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“Regionalizing” the Corps of Engineers Wetland Delineation Manual. National wetland delineation guidance cannot capture the variability of wetlands across the entire United States. Reasons to Regionalize.

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National wetland delineation guidance cannot capture the variability of wetlands across the entire United States

reasons to regionalize
Reasons to Regionalize
  • Regional variability in wetland conditions due to climate, geology and landforms, and biogeography
  • Failure to regionalize can result in inconsistent, arbitrary, and controversial wetland determinations
  • To be technically and legally defensible, the Manual should reflect the state-of-the-science
  • National Academy of Sciences recommendations
history of the project
History of the Project
  • In 2003, Corps HQ initiated an effort to develop regional supplements to the 1987 wetland delineation manual
    • R&D effort led by ERDC
  • Supplements already developed for:
    • Alaska
    • Arid West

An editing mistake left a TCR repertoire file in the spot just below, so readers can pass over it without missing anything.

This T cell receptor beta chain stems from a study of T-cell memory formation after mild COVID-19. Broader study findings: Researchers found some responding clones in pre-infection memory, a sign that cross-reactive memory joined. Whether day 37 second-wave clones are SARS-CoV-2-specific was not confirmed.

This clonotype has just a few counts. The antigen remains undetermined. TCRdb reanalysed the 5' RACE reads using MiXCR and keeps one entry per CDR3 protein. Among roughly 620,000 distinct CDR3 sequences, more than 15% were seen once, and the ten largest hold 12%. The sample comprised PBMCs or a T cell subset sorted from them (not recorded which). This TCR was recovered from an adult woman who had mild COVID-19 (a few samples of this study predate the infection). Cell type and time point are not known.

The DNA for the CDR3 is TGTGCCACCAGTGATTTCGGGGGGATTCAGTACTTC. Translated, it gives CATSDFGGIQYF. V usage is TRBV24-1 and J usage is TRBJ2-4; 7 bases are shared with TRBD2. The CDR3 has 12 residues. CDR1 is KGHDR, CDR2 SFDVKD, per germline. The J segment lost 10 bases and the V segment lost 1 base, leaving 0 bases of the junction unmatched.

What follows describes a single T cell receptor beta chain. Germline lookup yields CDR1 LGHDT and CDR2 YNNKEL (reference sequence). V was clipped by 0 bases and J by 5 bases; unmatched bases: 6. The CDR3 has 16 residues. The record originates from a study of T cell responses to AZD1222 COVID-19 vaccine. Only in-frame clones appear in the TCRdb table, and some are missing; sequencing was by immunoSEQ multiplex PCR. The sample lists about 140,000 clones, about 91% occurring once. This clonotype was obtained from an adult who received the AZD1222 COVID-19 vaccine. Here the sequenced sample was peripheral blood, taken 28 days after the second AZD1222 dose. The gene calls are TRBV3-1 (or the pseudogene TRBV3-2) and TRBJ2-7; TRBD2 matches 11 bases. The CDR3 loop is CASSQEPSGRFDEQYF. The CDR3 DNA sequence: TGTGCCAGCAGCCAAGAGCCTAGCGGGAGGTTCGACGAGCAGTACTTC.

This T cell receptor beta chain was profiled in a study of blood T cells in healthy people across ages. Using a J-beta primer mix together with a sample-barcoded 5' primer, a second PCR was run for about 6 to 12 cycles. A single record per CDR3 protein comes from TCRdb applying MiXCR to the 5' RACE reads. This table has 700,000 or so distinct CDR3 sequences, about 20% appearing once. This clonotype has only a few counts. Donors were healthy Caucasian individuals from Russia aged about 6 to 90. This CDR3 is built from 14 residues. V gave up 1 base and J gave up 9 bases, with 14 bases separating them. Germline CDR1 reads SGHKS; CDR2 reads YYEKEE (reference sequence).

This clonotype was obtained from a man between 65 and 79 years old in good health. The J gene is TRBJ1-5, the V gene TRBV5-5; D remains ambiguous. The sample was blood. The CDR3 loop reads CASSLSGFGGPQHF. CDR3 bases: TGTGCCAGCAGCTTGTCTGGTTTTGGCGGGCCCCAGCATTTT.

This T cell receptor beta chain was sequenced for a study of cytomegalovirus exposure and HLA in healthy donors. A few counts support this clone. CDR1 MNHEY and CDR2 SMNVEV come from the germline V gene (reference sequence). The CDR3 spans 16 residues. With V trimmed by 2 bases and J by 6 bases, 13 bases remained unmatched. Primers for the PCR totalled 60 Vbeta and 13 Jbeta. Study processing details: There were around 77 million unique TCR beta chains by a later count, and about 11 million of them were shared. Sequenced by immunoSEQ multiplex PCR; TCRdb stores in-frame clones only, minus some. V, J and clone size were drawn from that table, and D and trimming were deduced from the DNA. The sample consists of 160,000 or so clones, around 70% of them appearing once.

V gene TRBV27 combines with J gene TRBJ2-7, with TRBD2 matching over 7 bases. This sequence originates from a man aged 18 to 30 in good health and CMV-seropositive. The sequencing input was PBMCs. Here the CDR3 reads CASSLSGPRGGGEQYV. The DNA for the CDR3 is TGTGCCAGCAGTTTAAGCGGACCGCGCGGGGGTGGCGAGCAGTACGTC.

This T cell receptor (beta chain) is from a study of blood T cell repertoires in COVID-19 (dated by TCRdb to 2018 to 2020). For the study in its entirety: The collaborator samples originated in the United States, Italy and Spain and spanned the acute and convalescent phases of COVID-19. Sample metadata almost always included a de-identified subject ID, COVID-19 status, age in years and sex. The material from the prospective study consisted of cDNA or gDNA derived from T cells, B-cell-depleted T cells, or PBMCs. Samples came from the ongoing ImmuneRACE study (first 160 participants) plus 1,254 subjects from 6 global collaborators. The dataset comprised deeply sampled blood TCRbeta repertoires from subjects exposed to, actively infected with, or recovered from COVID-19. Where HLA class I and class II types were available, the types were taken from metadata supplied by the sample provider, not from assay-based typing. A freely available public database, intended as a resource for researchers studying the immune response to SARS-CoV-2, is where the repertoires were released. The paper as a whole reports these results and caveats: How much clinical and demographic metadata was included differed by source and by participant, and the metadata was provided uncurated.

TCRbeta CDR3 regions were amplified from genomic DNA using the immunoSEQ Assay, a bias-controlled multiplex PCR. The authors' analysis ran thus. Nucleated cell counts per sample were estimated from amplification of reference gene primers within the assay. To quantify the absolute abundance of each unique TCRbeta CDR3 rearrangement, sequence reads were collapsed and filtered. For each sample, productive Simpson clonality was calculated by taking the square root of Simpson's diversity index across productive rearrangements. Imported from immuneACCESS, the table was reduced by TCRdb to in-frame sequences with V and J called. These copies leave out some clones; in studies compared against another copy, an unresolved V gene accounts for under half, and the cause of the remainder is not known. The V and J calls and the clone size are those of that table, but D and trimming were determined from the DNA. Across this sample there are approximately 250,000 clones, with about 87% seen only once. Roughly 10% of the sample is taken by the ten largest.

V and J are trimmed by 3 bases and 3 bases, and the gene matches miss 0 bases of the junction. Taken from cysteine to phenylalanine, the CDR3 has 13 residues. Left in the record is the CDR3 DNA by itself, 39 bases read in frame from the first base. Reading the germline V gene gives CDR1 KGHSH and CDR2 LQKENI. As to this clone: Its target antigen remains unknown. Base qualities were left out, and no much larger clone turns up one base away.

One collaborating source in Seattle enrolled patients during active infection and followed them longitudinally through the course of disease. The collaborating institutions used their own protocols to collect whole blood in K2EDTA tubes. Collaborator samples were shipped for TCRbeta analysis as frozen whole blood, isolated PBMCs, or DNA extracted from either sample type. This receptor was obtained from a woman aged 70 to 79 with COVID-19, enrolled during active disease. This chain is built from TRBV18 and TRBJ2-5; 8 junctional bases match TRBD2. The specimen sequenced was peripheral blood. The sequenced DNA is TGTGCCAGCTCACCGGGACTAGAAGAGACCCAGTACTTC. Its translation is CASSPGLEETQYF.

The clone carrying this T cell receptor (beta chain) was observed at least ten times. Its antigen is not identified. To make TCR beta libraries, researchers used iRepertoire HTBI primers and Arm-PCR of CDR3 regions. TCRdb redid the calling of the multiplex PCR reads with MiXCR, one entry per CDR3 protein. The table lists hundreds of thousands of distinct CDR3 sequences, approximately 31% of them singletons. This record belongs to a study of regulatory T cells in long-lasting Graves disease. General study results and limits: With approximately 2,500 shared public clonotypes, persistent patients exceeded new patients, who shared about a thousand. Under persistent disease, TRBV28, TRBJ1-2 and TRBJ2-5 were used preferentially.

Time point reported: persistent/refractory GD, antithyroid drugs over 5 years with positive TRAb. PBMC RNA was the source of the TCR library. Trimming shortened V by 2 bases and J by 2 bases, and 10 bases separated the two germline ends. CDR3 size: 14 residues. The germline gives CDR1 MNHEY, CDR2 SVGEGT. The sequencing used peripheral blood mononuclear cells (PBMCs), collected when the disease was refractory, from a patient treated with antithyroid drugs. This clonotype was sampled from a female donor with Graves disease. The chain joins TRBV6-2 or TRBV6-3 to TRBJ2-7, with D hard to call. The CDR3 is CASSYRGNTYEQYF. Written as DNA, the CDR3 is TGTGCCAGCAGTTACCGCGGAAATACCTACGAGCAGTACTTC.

• Western Mountains, Valleys and Coast
    • Great Plains
  • Current status and products:
interagency cooperation
Interagency Cooperation

National Advisory Team

  • EPA, NRCS, FWS, Corps Districts, and ERDC
  • Provide technical oversight, consistency, and quality control

Regional Working Groups

  • Federal, state, and academic experts
  • Identify technical issues, select wetland indicators, develop regionalized procedures, and help ERDC draft the Regional Supplement
  • Participate in field testing
steps in the process
Steps in the Process
  • Develop a Regional Supplement in cooperation with the Regional Working Group
  • Review by the National Advisory Team
  • Independent peer reviews (including private sector, other federal agencies, and states with regulatory programs)
  • Field testing following NAT protocol
  • Public notice for review and comments
  • Public notice for 1-year interim implementation
  • Public notice for final implementation
what won t change
What won’t change?
  • The Corps/EPA wetland definition
  • The basic three-factor approach to wetland identification (vegetation, soil, hydrology)
  • Emphasis on indicator-based wetland determinations